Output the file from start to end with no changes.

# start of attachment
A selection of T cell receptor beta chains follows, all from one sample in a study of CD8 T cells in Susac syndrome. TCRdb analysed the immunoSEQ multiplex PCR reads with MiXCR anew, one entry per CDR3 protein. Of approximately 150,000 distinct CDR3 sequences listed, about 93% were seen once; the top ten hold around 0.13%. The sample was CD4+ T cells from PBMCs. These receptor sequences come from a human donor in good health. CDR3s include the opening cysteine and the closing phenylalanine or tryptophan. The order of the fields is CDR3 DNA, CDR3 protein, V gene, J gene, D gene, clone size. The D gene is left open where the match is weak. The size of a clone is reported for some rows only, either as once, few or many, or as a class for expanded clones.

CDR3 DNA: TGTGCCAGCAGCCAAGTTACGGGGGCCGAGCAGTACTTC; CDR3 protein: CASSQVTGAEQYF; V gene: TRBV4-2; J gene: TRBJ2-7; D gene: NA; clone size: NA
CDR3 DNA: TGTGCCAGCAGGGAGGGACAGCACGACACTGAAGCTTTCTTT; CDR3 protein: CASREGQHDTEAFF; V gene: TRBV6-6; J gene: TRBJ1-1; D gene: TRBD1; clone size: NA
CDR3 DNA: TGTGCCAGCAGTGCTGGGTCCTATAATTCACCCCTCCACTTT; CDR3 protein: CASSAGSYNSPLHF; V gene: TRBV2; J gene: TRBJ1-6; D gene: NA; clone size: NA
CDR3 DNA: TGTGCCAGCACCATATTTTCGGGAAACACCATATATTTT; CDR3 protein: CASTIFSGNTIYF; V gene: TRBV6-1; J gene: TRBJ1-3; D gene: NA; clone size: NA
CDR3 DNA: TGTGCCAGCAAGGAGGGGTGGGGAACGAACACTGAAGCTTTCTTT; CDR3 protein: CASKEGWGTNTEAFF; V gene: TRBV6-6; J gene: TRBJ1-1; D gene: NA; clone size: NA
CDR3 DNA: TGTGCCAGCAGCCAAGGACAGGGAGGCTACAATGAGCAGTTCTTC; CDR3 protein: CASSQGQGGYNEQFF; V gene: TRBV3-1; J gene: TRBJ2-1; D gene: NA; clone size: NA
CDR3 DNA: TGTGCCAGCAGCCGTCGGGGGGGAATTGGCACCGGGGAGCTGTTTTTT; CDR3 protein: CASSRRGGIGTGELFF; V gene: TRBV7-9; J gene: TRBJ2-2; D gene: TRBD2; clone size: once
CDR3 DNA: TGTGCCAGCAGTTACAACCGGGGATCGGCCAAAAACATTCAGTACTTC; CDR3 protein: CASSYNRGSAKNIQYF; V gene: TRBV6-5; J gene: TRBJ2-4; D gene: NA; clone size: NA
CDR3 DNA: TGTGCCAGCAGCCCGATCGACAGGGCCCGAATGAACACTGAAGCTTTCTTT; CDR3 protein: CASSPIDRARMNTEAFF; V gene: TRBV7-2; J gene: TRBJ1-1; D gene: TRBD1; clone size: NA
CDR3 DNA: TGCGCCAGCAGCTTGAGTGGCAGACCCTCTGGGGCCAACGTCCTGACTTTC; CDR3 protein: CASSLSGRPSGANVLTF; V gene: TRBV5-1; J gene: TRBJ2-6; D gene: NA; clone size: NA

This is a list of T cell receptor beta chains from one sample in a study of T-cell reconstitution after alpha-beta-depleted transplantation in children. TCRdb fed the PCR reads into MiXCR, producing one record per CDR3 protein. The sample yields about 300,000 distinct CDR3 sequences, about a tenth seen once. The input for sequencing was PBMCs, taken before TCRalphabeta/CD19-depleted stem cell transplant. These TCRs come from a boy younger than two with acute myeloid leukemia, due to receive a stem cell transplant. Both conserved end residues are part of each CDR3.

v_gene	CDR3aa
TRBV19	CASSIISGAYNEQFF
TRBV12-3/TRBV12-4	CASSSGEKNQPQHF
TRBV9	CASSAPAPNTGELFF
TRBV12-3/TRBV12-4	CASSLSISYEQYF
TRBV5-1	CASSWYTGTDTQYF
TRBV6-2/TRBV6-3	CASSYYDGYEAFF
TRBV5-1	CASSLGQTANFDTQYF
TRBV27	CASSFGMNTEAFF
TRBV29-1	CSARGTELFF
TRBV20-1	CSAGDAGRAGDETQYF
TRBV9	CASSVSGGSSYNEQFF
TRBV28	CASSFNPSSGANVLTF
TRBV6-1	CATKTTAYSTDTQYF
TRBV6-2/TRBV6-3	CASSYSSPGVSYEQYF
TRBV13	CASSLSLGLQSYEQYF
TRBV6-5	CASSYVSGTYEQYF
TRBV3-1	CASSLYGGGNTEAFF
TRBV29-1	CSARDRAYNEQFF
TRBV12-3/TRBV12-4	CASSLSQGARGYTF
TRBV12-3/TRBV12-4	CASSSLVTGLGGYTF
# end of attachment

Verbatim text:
A selection of T cell receptor beta chains follows, all from one sample in a study of CD8 T cells in Susac syndrome. TCRdb analysed the immunoSEQ multiplex PCR reads with MiXCR anew, one entry per CDR3 protein. Of approximately 150,000 distinct CDR3 sequences listed, about 93% were seen once; the top ten hold around 0.13%. The sample was CD4+ T cells from PBMCs. These receptor sequences come from a human donor in good health. CDR3s include the opening cysteine and the closing phenylalanine or tryptophan. The order of the fields is CDR3 DNA, CDR3 protein, V gene, J gene, D gene, clone size. The D gene is left open where the match is weak. The size of a clone is reported for some rows only, either as once, few or many, or as a class for expanded clones.

CDR3 DNA: TGTGCCAGCAGCCAAGTTACGGGGGCCGAGCAGTACTTC; CDR3 protein: CASSQVTGAEQYF; V gene: TRBV4-2; J gene: TRBJ2-7; D gene: NA; clone size: NA
CDR3 DNA: TGTGCCAGCAGGGAGGGACAGCACGACACTGAAGCTTTCTTT; CDR3 protein: CASREGQHDTEAFF; V gene: TRBV6-6; J gene: TRBJ1-1; D gene: TRBD1; clone size: NA
CDR3 DNA: TGTGCCAGCAGTGCTGGGTCCTATAATTCACCCCTCCACTTT; CDR3 protein: CASSAGSYNSPLHF; V gene: TRBV2; J gene: TRBJ1-6; D gene: NA; clone size: NA
CDR3 DNA: TGTGCCAGCACCATATTTTCGGGAAACACCATATATTTT; CDR3 protein: CASTIFSGNTIYF; V gene: TRBV6-1; J gene: TRBJ1-3; D gene: NA; clone size: NA
CDR3 DNA: TGTGCCAGCAAGGAGGGGTGGGGAACGAACACTGAAGCTTTCTTT; CDR3 protein: CASKEGWGTNTEAFF; V gene: TRBV6-6; J gene: TRBJ1-1; D gene: NA; clone size: NA
CDR3 DNA: TGTGCCAGCAGCCAAGGACAGGGAGGCTACAATGAGCAGTTCTTC; CDR3 protein: CASSQGQGGYNEQFF; V gene: TRBV3-1; J gene: TRBJ2-1; D gene: NA; clone size: NA
CDR3 DNA: TGTGCCAGCAGCCGTCGGGGGGGAATTGGCACCGGGGAGCTGTTTTTT; CDR3 protein: CASSRRGGIGTGELFF; V gene: TRBV7-9; J gene: TRBJ2-2; D gene: TRBD2; clone size: once
CDR3 DNA: TGTGCCAGCAGTTACAACCGGGGATCGGCCAAAAACATTCAGTACTTC; CDR3 protein: CASSYNRGSAKNIQYF; V gene: TRBV6-5; J gene: TRBJ2-4; D gene: NA; clone size: NA
CDR3 DNA: TGTGCCAGCAGCCCGATCGACAGGGCCCGAATGAACACTGAAGCTTTCTTT; CDR3 protein: CASSPIDRARMNTEAFF; V gene: TRBV7-2; J gene: TRBJ1-1; D gene: TRBD1; clone size: NA
CDR3 DNA: TGCGCCAGCAGCTTGAGTGGCAGACCCTCTGGGGCCAACGTCCTGACTTTC; CDR3 protein: CASSLSGRPSGANVLTF; V gene: TRBV5-1; J gene: TRBJ2-6; D gene: NA; clone size: NA

This is a list of T cell receptor beta chains from one sample in a study of T-cell reconstitution after alpha-beta-depleted transplantation in children. TCRdb fed the PCR reads into MiXCR, producing one record per CDR3 protein. The sample yields about 300,000 distinct CDR3 sequences, about a tenth seen once. The input for sequencing was PBMCs, taken before TCRalphabeta/CD19-depleted stem cell transplant. These TCRs come from a boy younger than two with acute myeloid leukemia, due to receive a stem cell transplant. Both conserved end residues are part of each CDR3.

v_gene	CDR3aa
TRBV19	CASSIISGAYNEQFF
TRBV12-3/TRBV12-4	CASSSGEKNQPQHF
TRBV9	CASSAPAPNTGELFF
TRBV12-3/TRBV12-4	CASSLSISYEQYF
TRBV5-1	CASSWYTGTDTQYF
TRBV6-2/TRBV6-3	CASSYYDGYEAFF
TRBV5-1	CASSLGQTANFDTQYF
TRBV27	CASSFGMNTEAFF
TRBV29-1	CSARGTELFF
TRBV20-1	CSAGDAGRAGDETQYF
TRBV9	CASSVSGGSSYNEQFF
TRBV28	CASSFNPSSGANVLTF
TRBV6-1	CATKTTAYSTDTQYF
TRBV6-2/TRBV6-3	CASSYSSPGVSYEQYF
TRBV13	CASSLSLGLQSYEQYF
TRBV6-5	CASSYVSGTYEQYF
TRBV3-1	CASSLYGGGNTEAFF
TRBV29-1	CSARDRAYNEQFF
TRBV12-3/TRBV12-4	CASSLSQGARGYTF
TRBV12-3/TRBV12-4	CASSSLVTGLGGYTF